Here in Kingston at 270 King Street East is St. George’s Cathedral. This is not only a place of worship for the Anglican faith but a landmark of downtown Kingston.
Just after the dust settled following the American Revolution, Loyalists flocked to the British colony that is now Canada. In 1792, the first St. George’s was constructed across from today’s present-day Springer Market Square. John Stuart, himself a Loyalist refugee from the American War of Independence, was the first Rector and would be labelled as the ‘Father of the Anglican Church in Upper Canada.’
By 1825, St. George’s Cathedral moved to its present site at 270 King Street East. Designed by Thomas Rogers, the building would deviate from the original structure by being built out of stone. A decade later, the building would be enlarged with the portico and Doric columns being added to enhance the rectangular structure.
The most famous resident of the church would find his home in 1841. The Governor General of the United Province of Canada, Lord Sydenham died on September 19, 1841, and was buried in a vault under the nave. Having resigned his position some time before, and slated to return to England, Sydenham had fallen from his horse and was dragged for a period. The injury he sustained and the infection that developed ultimately killed the politician.
With the Governor General secured forever within the church, the decades went on and saw the creation of Canada as a nation. St. George’s stood those years in the warmth and cold, the storms and the cholera epidemics, and even the great fires along the shoreline that greeted Charles Dickens on his visit to our city.
It was a bitterly cold New Year’s Day when St. George’s would fall victim to fire as well. It was 1899 and the start of the new year brought a blast of frigid weather to city. Firemen responded to the call, but had trouble battling the blaze. Due to the freezing temperatures, the hoses froze and pumping water to combat the inferno became a serious issue. It was a dangerous fire, as two firemen named Burns and Sands were injured when they were struck by falling debris.
The flames wouldn’t stop St. George’s Cathedral, as it was rebuilt in eighteen months based on the 1890’s version of the building. Twenty-five years later, the building would be debt free and stand tall into the new millennium as a symbol of downtown Kingston.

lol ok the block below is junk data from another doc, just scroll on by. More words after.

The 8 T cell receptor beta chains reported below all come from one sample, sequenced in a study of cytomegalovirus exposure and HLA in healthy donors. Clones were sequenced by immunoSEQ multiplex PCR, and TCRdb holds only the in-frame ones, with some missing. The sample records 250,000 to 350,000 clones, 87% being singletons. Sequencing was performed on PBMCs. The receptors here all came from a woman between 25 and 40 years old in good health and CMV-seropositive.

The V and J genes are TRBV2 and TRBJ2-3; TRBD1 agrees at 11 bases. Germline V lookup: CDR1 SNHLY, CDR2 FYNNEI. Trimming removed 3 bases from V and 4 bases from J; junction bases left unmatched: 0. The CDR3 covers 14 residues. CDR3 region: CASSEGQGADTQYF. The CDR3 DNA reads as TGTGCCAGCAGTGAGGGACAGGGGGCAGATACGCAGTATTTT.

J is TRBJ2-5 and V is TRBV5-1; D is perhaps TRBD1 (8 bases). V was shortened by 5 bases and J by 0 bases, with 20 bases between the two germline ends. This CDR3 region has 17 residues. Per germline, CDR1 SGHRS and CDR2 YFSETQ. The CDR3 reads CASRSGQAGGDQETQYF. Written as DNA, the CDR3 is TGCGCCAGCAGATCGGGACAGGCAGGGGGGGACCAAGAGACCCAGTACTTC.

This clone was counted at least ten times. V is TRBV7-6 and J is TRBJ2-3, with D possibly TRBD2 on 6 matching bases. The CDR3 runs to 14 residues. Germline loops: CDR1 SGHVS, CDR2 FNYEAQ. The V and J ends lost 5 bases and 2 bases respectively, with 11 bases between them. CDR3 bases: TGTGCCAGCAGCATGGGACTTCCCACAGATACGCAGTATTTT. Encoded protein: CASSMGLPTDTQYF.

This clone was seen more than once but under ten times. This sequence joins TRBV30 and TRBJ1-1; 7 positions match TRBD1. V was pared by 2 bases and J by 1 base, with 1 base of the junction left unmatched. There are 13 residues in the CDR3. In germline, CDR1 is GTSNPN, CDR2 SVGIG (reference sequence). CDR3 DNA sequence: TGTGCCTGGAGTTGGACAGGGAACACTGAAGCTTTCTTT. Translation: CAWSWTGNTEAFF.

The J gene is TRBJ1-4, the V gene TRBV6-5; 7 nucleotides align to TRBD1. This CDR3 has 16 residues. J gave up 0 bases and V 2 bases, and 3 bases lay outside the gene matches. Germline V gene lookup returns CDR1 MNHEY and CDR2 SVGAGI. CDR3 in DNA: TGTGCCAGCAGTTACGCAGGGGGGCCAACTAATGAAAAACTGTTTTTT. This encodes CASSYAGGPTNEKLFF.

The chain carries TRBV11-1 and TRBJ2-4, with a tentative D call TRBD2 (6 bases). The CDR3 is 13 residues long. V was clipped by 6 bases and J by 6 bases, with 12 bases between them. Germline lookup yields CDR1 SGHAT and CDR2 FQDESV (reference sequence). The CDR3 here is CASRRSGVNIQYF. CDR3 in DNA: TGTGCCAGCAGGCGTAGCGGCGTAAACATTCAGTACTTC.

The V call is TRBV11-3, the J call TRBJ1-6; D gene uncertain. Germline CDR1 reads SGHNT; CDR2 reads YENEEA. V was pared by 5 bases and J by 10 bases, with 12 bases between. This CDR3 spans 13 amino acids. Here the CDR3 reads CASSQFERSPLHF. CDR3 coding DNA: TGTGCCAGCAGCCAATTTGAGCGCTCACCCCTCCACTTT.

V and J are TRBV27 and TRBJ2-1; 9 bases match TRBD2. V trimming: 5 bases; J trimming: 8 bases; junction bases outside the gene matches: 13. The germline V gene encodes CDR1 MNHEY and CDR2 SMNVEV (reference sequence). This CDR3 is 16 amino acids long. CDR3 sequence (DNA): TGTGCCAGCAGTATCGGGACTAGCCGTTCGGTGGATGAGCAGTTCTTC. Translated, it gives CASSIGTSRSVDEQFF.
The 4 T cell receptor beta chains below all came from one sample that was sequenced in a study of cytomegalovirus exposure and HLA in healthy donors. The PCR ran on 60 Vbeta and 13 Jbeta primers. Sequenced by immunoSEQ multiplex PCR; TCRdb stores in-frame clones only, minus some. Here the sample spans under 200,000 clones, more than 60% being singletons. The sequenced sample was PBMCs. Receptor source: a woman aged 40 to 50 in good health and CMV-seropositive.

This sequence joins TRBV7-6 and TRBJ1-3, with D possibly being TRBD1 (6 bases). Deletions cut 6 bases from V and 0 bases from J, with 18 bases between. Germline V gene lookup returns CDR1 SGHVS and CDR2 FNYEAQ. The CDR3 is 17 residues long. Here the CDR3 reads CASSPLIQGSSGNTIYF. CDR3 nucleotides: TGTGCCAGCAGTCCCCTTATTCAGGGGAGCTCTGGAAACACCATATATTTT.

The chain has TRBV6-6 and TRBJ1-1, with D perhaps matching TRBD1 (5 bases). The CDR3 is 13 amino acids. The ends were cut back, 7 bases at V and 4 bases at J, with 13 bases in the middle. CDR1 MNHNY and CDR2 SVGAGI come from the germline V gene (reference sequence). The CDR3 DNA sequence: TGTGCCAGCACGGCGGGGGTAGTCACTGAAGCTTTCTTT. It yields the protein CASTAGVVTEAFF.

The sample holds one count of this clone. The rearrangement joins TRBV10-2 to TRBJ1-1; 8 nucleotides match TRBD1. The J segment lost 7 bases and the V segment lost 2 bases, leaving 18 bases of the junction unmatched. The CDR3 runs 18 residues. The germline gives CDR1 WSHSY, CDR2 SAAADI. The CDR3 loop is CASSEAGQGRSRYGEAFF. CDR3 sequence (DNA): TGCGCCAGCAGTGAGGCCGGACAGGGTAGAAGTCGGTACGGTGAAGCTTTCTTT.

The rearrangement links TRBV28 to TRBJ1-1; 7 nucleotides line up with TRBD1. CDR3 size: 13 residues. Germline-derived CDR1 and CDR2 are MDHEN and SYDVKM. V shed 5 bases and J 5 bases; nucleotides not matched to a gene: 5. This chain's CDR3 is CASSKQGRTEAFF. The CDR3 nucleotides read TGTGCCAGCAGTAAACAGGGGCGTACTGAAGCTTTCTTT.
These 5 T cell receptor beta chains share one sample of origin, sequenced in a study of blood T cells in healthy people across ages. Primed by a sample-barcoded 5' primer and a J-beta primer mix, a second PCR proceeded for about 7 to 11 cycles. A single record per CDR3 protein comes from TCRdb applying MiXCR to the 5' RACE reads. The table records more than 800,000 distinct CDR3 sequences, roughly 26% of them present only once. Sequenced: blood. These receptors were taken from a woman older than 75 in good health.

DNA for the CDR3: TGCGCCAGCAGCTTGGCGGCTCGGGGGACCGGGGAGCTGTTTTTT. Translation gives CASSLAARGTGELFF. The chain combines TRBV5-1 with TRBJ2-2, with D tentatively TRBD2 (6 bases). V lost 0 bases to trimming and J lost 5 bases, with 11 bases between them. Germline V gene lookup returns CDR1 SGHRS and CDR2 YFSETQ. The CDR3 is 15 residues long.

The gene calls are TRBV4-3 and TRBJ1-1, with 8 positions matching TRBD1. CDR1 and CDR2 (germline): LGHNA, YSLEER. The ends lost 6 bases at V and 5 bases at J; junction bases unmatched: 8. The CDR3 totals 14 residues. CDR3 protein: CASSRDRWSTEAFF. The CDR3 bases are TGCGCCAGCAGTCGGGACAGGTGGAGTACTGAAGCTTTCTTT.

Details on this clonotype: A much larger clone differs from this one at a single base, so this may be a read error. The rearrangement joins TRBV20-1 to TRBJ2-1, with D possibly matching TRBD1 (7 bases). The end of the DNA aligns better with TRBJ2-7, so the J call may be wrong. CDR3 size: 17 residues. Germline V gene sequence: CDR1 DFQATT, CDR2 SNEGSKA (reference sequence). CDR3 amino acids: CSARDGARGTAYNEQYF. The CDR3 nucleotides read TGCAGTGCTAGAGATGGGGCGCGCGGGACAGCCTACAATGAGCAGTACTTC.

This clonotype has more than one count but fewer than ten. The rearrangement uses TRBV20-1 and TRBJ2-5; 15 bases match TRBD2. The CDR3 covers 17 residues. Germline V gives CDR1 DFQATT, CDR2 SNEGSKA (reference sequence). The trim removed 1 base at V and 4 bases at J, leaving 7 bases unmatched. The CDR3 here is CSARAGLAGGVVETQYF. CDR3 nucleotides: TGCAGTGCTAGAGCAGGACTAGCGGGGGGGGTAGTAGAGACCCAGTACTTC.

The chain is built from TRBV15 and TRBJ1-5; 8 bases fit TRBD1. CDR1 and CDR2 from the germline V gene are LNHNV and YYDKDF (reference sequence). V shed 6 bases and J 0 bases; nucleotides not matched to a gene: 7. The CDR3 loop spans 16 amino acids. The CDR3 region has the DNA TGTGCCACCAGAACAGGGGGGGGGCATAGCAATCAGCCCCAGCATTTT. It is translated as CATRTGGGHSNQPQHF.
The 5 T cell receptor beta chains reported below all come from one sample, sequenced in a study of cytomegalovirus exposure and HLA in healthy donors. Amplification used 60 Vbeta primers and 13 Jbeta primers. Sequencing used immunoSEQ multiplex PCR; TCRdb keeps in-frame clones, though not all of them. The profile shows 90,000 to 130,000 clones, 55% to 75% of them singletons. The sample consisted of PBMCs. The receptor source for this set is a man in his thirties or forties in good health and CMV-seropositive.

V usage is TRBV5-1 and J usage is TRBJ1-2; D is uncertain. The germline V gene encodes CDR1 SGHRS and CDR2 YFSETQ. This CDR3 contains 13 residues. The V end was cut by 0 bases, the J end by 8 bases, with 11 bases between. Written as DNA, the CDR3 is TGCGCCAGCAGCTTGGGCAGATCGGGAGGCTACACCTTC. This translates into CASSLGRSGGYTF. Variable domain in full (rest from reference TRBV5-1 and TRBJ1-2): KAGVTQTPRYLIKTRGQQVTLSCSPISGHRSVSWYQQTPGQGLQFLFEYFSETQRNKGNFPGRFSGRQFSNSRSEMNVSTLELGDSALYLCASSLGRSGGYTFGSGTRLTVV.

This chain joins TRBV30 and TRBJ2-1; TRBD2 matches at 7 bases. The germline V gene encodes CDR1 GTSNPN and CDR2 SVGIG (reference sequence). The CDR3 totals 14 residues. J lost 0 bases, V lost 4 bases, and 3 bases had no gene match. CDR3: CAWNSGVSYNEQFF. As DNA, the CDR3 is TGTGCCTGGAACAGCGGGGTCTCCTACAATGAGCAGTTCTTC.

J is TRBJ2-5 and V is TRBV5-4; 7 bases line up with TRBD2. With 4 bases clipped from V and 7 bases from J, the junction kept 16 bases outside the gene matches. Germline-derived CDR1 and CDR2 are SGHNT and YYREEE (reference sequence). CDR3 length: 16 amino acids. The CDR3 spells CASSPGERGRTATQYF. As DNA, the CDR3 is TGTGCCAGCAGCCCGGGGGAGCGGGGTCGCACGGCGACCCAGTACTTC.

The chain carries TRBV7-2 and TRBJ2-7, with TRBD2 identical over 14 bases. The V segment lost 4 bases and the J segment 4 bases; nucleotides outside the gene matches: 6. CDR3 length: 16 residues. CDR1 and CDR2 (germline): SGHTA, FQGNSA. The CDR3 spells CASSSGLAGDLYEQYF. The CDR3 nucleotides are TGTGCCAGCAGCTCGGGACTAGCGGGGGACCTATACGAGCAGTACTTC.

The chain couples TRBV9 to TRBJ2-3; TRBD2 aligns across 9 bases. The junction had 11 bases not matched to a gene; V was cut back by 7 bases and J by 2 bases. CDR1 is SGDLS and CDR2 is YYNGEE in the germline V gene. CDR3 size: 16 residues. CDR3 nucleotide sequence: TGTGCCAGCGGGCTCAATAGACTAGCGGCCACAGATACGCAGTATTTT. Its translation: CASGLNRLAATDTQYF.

St. George’s Cathedral is a place of worship, but is also a site to see for the multitude of tourists that walk the downtown streets of Kingston in the summer months. Tourists and locals alike are invited to visit the beauty of the building, to learn the history of the people who have come before, and to stare and marvel at the architecture of this building.
Their summer concert series draws in crowds from the curious passersby to the planned visitors. This summer take a moment to visit and talk to one of the numerous volunteers at St. George’s. These invaluable members of the church will take you on tour of the building and tell you about the history these walls hold.
When I walked in for a quick look around, I was met by a volunteer whom led me on a tour and described the history of Lord Sydenham and the church. My guide informed me about the legend of Sydenham, who was a member of the church but had fallen into dislike by the congregation for his social life. The bachelor politician had apparently taken up with a local woman, of whom the congregation disapproved. Sydenham being an outspoken character was fed up with the gossip of the congregation and confronted many churchgoers with the statement that he was fed up with St. George’s and the people, and that the only way they would see him in this church again was over his dead body.
As my guide related the story with some mirth, for this truly was an exaggerated tale, I laughed as well because I knew where this story was going to finish. Supposedly, it was just a few weeks later that many of those same church goers attended Lord Sydenham’s funeral in St. George’s Cathedral.
Here in Kingston at 270 King Street East is an artifact of our past. For many tourists this summer, a stop in St. George will be automatic. For the residents of Kingston, take a moment this summer to stop in at 270 King Street East. Walk through the doors and learn about a piece of our history. Just remember that St. George’s Cathedral is a place of worship. Have fun, but be respectful.
Bill Gowsell was born and raised in Kingston. With an interest in history, food, wine, and all things Disney, Bill has been writing for the last eight years on a variety of topics. During the summers he can be found at the family cottage north of Kingston, or at the bottom of Lake Ontario… scuba diving.